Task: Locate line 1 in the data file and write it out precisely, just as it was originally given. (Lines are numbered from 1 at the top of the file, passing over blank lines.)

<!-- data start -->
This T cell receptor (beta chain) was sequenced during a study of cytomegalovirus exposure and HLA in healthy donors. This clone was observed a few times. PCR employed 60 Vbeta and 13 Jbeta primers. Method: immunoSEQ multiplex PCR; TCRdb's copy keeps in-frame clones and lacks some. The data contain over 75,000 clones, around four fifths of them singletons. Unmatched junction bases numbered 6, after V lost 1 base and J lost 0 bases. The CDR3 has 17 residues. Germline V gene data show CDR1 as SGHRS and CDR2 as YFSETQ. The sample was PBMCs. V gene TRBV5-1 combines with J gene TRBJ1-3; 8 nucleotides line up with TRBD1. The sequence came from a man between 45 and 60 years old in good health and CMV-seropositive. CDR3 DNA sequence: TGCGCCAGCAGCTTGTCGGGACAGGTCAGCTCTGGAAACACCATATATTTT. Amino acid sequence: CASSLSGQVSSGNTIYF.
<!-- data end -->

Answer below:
This T cell receptor (beta chain) was sequenced during a study of cytomegalovirus exposure and HLA in healthy donors. This clone was observed a few times. PCR employed 60 Vbeta and 13 Jbeta primers. Method: immunoSEQ multiplex PCR; TCRdb's copy keeps in-frame clones and lacks some. The data contain over 75,000 clones, around four fifths of them singletons. Unmatched junction bases numbered 6, after V lost 1 base and J lost 0 bases. The CDR3 has 17 residues. Germline V gene data show CDR1 as SGHRS and CDR2 as YFSETQ. The sample was PBMCs. V gene TRBV5-1 combines with J gene TRBJ1-3; 8 nucleotides line up with TRBD1. The sequence came from a man between 45 and 60 years old in good health and CMV-seropositive. CDR3 DNA sequence: TGCGCCAGCAGCTTGTCGGGACAGGTCAGCTCTGGAAACACCATATATTTT. Amino acid sequence: CASSLSGQVSSGNTIYF.